Animals Do Talk

by Julie Ann Allender

Bailey

                   Bailey

Years ago, the teachings were very different with animals. The assumption was that animals had no feelings and didn’t talk. Today, it is no longer acceptable to abuse animals, to use them for animal research where they are treated inhumanely or abused. There are laws to protect animals and they are included in many more aspects of life. People take them in cars, to events and to hotels more frequently. Seat belts are used to keep them safe and they are active in helping people heal as therapy dogs.

Animals talk with their eyes, through body movements and body positioning, using very simple communication techniques. When a dog is anxious they will pant, drool, bark, bite, jump up or even run away. If one uses the old techniques of negative correction, the behaviors will often become worse. In order to get the animal to behave differently, one needs to listen to what he is saying—especially if the animal is sick. Anytime there is a major change in behavior, someone needs to be listening.

When pet therapy dog Bailey was dying of cancer, her communication was through slow walking, not eating as much and wandering off to be alone. She just seemed “different”, so it took some time for her owner to realize she was sick. On Bailey’s last day, she communicated by doing something totally out of character for her. She had been too sick to walk up the stairs, but that night, she was found in the upstairs bathroom. In the morning, she refused to eat or walk, signaling that it was time—she was done. Bailey mustered up the energy to get herself into the car, and at the vet, she said goodbye. She was an all-giving companion— a pet therapy certified dog to the end.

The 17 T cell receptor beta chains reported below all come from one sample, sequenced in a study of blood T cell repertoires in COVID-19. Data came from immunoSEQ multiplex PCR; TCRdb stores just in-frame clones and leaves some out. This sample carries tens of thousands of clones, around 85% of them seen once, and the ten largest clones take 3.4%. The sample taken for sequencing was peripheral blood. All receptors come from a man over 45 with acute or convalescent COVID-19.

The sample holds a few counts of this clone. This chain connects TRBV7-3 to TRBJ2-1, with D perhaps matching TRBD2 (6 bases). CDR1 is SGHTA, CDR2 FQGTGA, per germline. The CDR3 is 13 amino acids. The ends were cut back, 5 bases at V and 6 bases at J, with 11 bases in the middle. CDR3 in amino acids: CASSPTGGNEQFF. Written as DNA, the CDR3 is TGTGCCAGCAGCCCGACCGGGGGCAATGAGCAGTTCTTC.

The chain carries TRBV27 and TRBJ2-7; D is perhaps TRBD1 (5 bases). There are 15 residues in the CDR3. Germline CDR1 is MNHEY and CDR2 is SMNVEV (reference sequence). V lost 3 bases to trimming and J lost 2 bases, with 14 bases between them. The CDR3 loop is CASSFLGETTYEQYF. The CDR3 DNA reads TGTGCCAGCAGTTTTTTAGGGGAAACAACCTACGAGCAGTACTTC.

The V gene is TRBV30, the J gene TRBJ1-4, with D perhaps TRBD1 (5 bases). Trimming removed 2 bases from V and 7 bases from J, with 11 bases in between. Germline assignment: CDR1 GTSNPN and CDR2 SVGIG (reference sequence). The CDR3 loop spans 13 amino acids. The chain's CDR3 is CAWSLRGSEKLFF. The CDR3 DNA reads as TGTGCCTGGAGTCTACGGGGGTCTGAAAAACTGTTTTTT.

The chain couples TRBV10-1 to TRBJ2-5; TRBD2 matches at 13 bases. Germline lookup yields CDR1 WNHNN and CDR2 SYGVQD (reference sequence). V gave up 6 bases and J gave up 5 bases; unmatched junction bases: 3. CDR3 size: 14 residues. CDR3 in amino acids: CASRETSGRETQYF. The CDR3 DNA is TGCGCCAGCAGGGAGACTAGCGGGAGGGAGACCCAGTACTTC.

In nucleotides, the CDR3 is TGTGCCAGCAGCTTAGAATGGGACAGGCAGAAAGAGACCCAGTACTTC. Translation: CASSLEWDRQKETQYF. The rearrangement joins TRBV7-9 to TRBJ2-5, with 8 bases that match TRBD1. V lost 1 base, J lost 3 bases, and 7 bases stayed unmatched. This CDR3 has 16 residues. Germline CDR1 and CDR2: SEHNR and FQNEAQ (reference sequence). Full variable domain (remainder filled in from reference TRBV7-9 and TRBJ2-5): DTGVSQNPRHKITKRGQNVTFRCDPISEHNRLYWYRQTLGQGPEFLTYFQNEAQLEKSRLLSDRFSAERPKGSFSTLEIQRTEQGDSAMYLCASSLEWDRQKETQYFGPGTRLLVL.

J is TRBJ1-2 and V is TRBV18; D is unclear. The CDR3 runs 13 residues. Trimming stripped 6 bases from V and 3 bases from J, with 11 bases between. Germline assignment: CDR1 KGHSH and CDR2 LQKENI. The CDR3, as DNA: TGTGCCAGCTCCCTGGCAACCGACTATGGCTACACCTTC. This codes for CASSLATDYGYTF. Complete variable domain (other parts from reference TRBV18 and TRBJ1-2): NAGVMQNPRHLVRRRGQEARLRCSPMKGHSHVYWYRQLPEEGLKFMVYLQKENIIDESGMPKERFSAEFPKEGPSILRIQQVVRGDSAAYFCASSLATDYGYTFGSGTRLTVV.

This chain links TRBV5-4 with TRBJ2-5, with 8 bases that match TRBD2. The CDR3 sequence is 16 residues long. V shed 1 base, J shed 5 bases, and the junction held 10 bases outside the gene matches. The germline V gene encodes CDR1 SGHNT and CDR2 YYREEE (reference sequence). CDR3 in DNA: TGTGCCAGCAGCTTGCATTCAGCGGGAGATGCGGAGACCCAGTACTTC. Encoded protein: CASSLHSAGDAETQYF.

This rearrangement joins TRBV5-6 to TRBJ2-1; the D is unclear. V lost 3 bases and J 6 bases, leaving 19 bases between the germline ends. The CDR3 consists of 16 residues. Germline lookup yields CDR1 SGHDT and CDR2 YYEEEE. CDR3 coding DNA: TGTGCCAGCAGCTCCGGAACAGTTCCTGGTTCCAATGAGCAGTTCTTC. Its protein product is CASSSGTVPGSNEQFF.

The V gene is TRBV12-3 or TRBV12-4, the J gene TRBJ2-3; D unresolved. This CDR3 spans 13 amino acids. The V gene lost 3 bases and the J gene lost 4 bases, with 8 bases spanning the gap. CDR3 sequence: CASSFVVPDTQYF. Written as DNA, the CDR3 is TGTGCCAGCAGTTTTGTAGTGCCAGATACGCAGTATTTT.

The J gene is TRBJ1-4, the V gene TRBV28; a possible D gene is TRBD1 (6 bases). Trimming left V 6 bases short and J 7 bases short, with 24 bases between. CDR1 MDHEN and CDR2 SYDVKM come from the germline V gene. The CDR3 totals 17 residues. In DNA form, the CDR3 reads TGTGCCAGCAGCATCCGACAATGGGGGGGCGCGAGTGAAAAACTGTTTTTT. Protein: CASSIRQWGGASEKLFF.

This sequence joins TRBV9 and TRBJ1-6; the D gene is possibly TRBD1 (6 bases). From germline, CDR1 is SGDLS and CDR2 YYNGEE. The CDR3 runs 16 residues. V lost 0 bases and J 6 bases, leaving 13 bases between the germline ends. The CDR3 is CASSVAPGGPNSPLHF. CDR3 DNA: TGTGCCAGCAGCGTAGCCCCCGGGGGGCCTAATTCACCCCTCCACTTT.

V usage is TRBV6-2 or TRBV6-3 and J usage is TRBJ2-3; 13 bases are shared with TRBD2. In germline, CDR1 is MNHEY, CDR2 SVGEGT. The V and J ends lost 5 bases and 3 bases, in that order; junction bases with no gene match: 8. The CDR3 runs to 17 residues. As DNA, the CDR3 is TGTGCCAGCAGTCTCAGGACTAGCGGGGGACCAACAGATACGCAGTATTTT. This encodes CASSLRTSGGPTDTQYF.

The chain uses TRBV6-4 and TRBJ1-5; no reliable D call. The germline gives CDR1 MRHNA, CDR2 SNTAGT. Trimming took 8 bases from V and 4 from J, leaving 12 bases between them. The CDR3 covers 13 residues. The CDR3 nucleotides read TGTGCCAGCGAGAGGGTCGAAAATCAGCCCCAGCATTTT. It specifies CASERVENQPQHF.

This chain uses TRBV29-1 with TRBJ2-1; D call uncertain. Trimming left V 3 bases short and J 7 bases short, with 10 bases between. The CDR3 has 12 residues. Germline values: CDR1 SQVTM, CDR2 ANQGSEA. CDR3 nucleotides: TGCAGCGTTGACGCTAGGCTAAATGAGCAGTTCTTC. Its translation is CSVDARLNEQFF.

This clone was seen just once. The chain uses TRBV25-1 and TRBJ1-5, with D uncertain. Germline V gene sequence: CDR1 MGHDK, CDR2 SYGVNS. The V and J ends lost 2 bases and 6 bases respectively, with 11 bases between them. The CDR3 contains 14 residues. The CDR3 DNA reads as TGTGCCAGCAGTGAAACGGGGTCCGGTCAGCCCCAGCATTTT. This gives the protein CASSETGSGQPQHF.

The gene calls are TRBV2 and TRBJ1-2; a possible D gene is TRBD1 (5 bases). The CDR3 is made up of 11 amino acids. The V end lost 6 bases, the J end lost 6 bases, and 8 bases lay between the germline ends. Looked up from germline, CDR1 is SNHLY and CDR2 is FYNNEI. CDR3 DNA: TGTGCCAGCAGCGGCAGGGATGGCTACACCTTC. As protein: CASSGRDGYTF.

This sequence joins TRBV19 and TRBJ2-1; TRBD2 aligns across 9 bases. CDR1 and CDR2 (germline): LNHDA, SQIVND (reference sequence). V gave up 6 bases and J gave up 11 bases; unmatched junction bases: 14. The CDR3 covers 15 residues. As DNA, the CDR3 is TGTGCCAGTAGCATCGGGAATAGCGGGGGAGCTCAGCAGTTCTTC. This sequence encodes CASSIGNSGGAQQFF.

Daisy

                Daisy

Daisy, who came from a puppy mill, was seriously traumatized there. She has post-traumatic stress disorder, so her two previous owners did not know how to talk to her. Daisy is clear that when she is scared—which is often—she needs to be in a safe place. She isn’t interested in food at that time, but will eat when the anxiety is at a lesser level. After three years of building trust, she is now willing to be held and petted when she is scared. Instead of walking away to find a safe place, Daisy cuddles up and stays to be pet.

To better communicate with our pets, the first step is to listen. Pay attention to their behaviors and notice when things change dramatically. They will communicate what is wrong, if only we have the insight to “hear” them.

Julie Ann Allender is a licensed psychologist practicing in Sellersville. Connect with her at 215-799-2220, DrJAAllender@gmail.com or PetTherapyParadisePark.com. August 2015.


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